- Ten-Week Moving Average Provides Support for the S&P 500 Again
- Small Caps Remain in a Consolidation but Lag their Larger Peers
- 10-Year Note is Trapped Above Support
- False Breakout in Commodities?
- Dollar Index Breaks Above Resistance
After trading to a record high last Monday, the S&P 500 once again paid a visit to the rising 10-week (50-day) moving average. This measure of the intermediate-term trend has been a solid guide, acting as support to pullbacks and proving opportunities for the “buy the dip” crowd. Near-term price support is at the 4,250 level, while longer-term price support is in the vicinity of the rising 40-week moving average, near 4,000.
The 14-week RSI remains in an overbought position.
The S&P Small Cap 600 Index remains below the 10-week moving average which is beginning to move lower. Support in the 1,260 – 1,300 zone, which holds the rising 40-week moving average, continues to hold. The biggest question that we have is “has the consolidation that began in March been a pause that allows the long-term moving average time to catch up”? We believe that there will be a resolution soon. The 14-week RSI has not broken from a bullish regime, but the series of lower highs can be viewed as bearish.
Regardless of trends and momentum on an absolute basis, the relative trend is bearish with the ratio making a series of lower highs and lower lows while trading below resistance.
Within the Small Cap universe, all sectors were lower on the week:
- Energy – worst performer of the week, now testing support.
- Health Care – trading in a choppy consolidation.
- Utilities – best performer on the week, holding support.
- Technology – still in a consolidation but making higher lows of late.
The Nasdaq Composite closed the week near the top of the range after holding the rising 10-week moving average. Near-term price support is in the 14,300 – 14,400 range while support to the long-term trend remains near 13,000. The 14-week RSI is just below overbought levels and has been making lower highs recently.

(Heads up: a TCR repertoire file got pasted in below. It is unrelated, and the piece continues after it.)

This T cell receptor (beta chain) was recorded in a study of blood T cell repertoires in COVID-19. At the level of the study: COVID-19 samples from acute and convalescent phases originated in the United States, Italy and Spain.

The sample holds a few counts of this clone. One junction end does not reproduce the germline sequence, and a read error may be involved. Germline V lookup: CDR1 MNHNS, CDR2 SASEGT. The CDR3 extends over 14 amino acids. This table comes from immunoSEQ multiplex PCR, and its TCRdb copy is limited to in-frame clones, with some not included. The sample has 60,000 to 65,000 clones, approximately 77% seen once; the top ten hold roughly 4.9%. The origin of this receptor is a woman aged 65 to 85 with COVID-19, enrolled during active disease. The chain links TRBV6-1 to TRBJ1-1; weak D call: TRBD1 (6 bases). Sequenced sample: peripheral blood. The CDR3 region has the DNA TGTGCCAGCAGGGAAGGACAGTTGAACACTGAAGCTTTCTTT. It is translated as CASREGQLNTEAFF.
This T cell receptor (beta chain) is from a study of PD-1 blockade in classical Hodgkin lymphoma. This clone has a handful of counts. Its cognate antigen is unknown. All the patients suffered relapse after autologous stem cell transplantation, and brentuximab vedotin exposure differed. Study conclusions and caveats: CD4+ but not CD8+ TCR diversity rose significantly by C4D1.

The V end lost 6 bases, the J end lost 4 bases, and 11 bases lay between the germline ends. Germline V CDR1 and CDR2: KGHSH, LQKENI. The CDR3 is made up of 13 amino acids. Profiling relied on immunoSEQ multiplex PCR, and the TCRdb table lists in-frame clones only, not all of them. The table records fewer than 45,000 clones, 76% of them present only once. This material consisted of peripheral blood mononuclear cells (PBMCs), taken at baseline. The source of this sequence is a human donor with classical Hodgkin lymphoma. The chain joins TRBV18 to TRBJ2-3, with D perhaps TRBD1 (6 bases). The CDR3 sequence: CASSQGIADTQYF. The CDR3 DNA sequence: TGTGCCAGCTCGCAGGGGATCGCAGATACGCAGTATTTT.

On a relative basis, the NASDAQ continues to stall above the support level that we have been highlighting for the past few weeks.
U.S. Fixed Income
The 10-Year Note closed slightly higher on the week but remains trapped between the declining 40-week moving average and the rising 10-week moving average. For now, support at the $134 level continues to hold. A break to the upside (lower rates) would likely be a bullish tailwind for the NASDAQ and a bearish headwind for Small Caps. A move lower could have the opposite impact.
The 14-week RSI is in the middle of the range, confirming the price action for the Note.
Across the curve, yields are volatile. There is some evidence that the downtrends are beginning to reverse further out on the curve, but it is too early to say that rates have made a definitive move to the upside in our view.
The Global Dow closed the week below the 10-week moving average but remains in a consolidation. The uptrend from the March 2020 lows remains in place as the rising trend line provided support to last week’s decline.
Relative to the S&P 500, the trend in global equities is under pressure and has not been able to build much upside traction on rally attempts. The U.S. over the rest of the world remains an enduring theme.
The Bloomberg Commodity Index came under intense pressure last week and closed below the 10-week moving average. The pullback has brought the index to support at the 2018 highs. Failing to hold that level will solidify the move above 91 as a false breakout.
On a relative basis, bulls will make the case that Commodities are building a base. The bears will point out the lack of upside traction on rally attempts. This is especially interesting because we would expect to see commodities lead in an environment of higher inflation. For now, it seems that the better “inflation hedge” is equities.
Within the commodity complex, there are signs of distribution within Energy, something that has been tipped by the performance in Energy stocks over the past few months. Agriculture is pulling back, after a rebound, to test support. Precious Metals are a solid “do nothing” until a clear trend develops. Industrial Metals remain in a consolidation.
The U.S. Dollar Index continues to work higher and has broken above near-term resistance. This is perhaps a cause of the weakness in the commodity complex last week. Recently, the rising 10-week moving average has acted as support to pullbacks and we can now add the 93 level as price-based support. Above 93, the path is higher.
The 14-week RSI may be in the process of shifting to bullish ranges after a series of higher lows.
The rising 10-week moving average remains a key guide to the uptrend for the S&P 500 after holding, once again, last week. Both Small Caps and the 10-Year Note are likely nearing resolutions to their consolidations. The latter could be a key driver of relative trends in the equity market. Commodities are on watch for a breakdown despite all the “inflation fears” in the market. The breakout in the dollar opens the door to further upside if it holds.